Welcome to the new commentators here, many of whom seem to feel that Zimmerman started the encounter, a concept that concerns many of our regulars as well. Whenever there’s a fight, no matter the degree of consequences, the first question is always “who started it?”
Zimmerman took the first action, calling police when he observed Martin. He said that he was concerned because the man in the hoodie appeared to be wandering slowly and aimlessly in heavy rain. This is more consistent with what might be called “casing the joint” than with someone in a hurry to get somewhere dry. He didn’t mention Martin’s skin color until expressly asked about it by the call center operator.
The evidence indicates that Zimmerman didn’t get out of his car until the operator asked where the suspicious person was, and where the police should meet Zimmerman, the complainant. Taking that as a request for information, Zimmerman obligingly got out of the car to gather the intelligence that seemed to have been implicitly requested of him. He was, after all, the elected (not self-appointed) captain of Neighborhood Watch, and his function as Eyes and Ears of the Police had been drilled into him and the other Watch members through the Police Department itself. When the call-taker asked if he was following the man, Zimmerman replied in the affirmative. He was then told, “You don’t have to do that.”
The evidence indicates that he stopped following Martin at that moment. His former rapid breathing returned to normal and wind noise from his phone stopped, consistent with his testimony that he stopped following and had lost sight of Martin. The dispatcher did not “order” him to stop following, and later admitted in court that he had no authority to do so. Nonetheless, it was clear that Zimmerman was simply following Martin to keep him in sight and report his whereabouts, not “pursuing” with any intent to “confront.”
Putting together the timelines of the calls – hard evidence – and the testimony of the prosecution’s “star witness” Rachel Jeantel. When Zimmerman lost sight of Martin, the latter was a very short distance from home. Yet in the four minutes thereafter, he had to have left that location and gone toward Zimmerman’s. Even Jeantel admits that the first words of the confrontation she heard were from Martin, before the phone went dead.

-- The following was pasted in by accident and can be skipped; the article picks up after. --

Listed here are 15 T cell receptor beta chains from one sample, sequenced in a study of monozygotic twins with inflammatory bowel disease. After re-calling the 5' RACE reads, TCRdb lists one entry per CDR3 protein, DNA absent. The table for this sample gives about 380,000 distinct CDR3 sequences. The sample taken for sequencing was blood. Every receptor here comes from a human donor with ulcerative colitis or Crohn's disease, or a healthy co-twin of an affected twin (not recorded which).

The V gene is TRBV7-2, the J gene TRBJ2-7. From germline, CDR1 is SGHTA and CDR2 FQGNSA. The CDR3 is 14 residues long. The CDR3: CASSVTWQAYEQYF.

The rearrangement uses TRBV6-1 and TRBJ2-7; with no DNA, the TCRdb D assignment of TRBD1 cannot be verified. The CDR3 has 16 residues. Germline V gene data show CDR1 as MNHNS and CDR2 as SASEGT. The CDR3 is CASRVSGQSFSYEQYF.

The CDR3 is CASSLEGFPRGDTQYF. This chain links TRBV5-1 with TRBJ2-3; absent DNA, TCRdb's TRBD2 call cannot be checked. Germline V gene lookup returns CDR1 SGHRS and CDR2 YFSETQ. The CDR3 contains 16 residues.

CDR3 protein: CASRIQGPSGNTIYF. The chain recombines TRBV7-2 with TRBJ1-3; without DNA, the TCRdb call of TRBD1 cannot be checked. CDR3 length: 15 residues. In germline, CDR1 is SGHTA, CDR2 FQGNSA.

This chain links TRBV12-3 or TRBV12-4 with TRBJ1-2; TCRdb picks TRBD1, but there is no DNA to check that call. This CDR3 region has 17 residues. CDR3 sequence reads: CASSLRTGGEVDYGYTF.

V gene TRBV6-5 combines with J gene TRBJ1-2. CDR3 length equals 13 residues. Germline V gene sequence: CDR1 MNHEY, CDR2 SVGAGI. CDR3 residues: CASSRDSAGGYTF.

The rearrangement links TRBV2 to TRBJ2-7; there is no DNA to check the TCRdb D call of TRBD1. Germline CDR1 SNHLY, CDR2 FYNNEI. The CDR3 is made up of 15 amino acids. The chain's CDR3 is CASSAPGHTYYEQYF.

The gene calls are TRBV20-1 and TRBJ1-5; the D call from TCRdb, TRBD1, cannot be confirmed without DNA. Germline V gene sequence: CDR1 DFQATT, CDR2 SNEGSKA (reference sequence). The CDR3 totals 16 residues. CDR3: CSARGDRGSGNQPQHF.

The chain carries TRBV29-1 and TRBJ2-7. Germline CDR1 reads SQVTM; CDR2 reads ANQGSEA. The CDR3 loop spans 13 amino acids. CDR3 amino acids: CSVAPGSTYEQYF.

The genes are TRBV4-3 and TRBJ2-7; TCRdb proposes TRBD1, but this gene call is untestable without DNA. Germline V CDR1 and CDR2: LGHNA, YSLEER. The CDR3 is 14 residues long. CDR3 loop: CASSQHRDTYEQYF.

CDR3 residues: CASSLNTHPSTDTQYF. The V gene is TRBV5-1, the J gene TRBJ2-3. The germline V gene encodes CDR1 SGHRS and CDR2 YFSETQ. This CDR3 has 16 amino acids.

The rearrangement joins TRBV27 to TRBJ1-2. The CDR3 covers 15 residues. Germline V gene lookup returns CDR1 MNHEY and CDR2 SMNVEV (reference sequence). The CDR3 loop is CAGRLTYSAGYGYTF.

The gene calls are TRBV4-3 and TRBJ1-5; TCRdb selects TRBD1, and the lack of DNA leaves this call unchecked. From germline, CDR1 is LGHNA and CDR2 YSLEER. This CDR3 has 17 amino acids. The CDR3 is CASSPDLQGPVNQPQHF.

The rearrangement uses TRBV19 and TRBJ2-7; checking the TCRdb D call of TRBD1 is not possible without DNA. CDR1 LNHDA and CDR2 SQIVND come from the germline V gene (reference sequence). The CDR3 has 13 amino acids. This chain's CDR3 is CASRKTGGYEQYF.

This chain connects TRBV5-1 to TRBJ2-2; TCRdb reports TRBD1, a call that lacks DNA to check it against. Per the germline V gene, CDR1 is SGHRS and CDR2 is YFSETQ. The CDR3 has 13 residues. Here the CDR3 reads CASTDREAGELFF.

Keeping an eye on someone from a distance is not against the law. Leaving the safety and mobility of your vehicle when suspicious unknown people are around may not be the best tactical move, but is no evidence of wrongdoing or intent to confront.
Who struck the first blow? Virtually all the evidence supports Zimmerman’s account; no evidence contradicts it, and no evidence supports the theory that Zimmerman assaulted Martin first, in any way. If as some conjecture Zimmerman had drawn the gun at the first, why did he wait until his scalp had been split open on the sidewalk and his nose smashed before he pulled the trigger? And if Martin really believed he was in danger from the man watching him, why didn’t he simply call the police from the phone he was already speaking on?
Within the totality of the circumstances presented in court by the prosecution itself, it would seem that saying “Zimmerman started it” is like saying that a woman was raped “because she asked for it.”
It’s about evidence, not about “what-ifs.” The simple fact is, no matter what some want to believe and no matter how much the brainwashers of the media have twisted the facts, there is no solid evidence to support any theory other than that Martin didn’t like being watched, attacked Zimmerman violently, and was shot in self-defense by the man whose head he had been smashing against the sidewalk with potentially lethal effect.
There are more issues, of course, and we’ll explore them here shortly.